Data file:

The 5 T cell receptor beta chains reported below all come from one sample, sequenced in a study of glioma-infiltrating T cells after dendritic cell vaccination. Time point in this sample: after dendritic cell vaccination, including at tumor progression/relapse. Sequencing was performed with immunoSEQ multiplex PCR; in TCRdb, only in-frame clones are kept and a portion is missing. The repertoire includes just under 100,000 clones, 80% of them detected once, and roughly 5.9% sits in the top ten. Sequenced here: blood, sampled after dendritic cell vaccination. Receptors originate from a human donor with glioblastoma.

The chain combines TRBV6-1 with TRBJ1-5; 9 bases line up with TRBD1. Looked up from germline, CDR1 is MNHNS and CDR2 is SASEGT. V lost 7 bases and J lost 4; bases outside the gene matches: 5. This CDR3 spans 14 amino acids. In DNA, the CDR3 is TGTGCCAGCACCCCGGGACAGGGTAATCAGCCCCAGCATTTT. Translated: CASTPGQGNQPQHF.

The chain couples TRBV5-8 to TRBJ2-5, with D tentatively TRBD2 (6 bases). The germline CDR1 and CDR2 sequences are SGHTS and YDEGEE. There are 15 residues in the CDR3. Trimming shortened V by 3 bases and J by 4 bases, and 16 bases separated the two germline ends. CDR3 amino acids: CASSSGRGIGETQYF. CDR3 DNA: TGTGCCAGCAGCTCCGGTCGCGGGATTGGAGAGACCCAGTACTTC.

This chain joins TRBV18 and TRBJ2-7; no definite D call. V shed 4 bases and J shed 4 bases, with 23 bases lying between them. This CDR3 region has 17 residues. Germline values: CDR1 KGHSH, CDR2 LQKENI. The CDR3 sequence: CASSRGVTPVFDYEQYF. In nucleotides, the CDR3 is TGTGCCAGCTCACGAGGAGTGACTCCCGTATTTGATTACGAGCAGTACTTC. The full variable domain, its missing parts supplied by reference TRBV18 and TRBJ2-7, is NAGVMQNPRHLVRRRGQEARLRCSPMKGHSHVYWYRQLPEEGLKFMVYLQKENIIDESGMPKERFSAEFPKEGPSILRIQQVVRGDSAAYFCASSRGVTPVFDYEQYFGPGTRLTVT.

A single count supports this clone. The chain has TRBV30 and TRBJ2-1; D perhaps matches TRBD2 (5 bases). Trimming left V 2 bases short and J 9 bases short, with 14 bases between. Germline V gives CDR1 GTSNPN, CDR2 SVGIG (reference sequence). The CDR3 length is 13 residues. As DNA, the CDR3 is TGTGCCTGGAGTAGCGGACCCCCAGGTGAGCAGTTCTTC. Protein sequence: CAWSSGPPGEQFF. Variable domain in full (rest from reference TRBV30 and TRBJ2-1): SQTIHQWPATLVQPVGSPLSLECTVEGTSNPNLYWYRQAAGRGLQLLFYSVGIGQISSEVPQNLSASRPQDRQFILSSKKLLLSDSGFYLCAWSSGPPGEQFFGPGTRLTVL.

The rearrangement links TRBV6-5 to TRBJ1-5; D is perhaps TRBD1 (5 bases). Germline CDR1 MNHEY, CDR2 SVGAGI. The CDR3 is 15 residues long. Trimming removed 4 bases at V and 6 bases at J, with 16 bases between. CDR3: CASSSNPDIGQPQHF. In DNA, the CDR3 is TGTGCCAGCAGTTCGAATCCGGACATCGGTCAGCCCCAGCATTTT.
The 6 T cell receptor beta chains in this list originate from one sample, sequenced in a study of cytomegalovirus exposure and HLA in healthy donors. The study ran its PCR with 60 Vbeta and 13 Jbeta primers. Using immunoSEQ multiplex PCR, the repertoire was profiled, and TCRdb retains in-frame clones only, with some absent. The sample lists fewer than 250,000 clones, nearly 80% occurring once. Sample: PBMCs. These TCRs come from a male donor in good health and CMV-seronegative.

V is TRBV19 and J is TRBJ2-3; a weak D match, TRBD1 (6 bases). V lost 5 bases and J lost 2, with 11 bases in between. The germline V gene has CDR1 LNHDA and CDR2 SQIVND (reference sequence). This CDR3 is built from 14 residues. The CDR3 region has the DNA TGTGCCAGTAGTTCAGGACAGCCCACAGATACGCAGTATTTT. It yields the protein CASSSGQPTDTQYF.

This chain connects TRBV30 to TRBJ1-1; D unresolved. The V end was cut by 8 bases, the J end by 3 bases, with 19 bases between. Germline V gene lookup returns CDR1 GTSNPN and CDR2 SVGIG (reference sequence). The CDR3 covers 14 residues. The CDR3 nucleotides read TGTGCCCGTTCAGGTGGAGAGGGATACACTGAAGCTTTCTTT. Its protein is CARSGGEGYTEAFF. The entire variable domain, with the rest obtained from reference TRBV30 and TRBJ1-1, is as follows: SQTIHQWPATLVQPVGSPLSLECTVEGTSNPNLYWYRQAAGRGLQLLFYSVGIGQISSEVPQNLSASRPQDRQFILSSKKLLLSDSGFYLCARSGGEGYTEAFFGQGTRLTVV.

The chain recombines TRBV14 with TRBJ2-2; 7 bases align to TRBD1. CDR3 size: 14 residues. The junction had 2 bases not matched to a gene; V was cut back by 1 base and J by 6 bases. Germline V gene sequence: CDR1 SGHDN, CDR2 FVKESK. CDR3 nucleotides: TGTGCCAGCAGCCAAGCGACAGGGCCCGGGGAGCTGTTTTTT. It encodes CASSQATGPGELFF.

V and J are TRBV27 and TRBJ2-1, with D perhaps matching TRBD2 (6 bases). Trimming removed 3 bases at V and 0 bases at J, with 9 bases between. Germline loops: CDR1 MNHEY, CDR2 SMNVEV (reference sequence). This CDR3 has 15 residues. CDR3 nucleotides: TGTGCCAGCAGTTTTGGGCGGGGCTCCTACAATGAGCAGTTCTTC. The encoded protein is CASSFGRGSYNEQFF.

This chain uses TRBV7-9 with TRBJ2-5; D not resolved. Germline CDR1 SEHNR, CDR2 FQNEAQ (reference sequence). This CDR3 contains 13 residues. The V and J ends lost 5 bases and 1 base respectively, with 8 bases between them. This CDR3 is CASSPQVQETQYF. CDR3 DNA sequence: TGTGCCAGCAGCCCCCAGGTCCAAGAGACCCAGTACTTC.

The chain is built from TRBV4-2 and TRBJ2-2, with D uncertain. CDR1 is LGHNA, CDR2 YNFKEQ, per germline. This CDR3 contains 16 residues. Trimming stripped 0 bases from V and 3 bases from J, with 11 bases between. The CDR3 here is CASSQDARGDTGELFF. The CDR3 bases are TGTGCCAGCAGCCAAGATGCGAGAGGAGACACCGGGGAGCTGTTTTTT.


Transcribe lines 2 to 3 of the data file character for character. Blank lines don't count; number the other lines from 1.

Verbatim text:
The chain combines TRBV6-1 with TRBJ1-5; 9 bases line up with TRBD1. Looked up from germline, CDR1 is MNHNS and CDR2 is SASEGT. V lost 7 bases and J lost 4; bases outside the gene matches: 5. This CDR3 spans 14 amino acids. In DNA, the CDR3 is TGTGCCAGCACCCCGGGACAGGGTAATCAGCCCCAGCATTTT. Translated: CASTPGQGNQPQHF.

The chain couples TRBV5-8 to TRBJ2-5, with D tentatively TRBD2 (6 bases). The germline CDR1 and CDR2 sequences are SGHTS and YDEGEE. There are 15 residues in the CDR3. Trimming shortened V by 3 bases and J by 4 bases, and 16 bases separated the two germline ends. CDR3 amino acids: CASSSGRGIGETQYF. CDR3 DNA: TGTGCCAGCAGCTCCGGTCGCGGGATTGGAGAGACCCAGTACTTC.